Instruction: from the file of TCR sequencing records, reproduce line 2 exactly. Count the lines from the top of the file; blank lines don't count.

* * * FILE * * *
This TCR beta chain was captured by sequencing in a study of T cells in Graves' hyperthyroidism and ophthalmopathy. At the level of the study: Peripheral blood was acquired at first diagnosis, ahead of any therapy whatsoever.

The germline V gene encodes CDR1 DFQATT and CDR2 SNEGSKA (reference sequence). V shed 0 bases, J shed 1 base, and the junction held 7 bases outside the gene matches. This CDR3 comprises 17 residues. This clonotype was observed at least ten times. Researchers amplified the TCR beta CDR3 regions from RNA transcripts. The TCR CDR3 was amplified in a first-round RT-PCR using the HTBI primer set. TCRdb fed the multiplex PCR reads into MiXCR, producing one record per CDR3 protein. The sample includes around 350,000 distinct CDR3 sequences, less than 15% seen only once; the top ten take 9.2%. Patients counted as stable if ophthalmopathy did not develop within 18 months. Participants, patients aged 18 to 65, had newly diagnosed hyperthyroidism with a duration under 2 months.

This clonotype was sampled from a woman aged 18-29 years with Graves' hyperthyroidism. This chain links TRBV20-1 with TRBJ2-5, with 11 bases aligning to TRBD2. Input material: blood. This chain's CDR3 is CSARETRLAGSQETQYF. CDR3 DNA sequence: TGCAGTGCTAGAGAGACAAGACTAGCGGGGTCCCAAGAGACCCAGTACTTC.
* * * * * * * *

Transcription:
The germline V gene encodes CDR1 DFQATT and CDR2 SNEGSKA (reference sequence). V shed 0 bases, J shed 1 base, and the junction held 7 bases outside the gene matches. This CDR3 comprises 17 residues. This clonotype was observed at least ten times. Researchers amplified the TCR beta CDR3 regions from RNA transcripts. The TCR CDR3 was amplified in a first-round RT-PCR using the HTBI primer set. TCRdb fed the multiplex PCR reads into MiXCR, producing one record per CDR3 protein. The sample includes around 350,000 distinct CDR3 sequences, less than 15% seen only once; the top ten take 9.2%. Patients counted as stable if ophthalmopathy did not develop within 18 months. Participants, patients aged 18 to 65, had newly diagnosed hyperthyroidism with a duration under 2 months.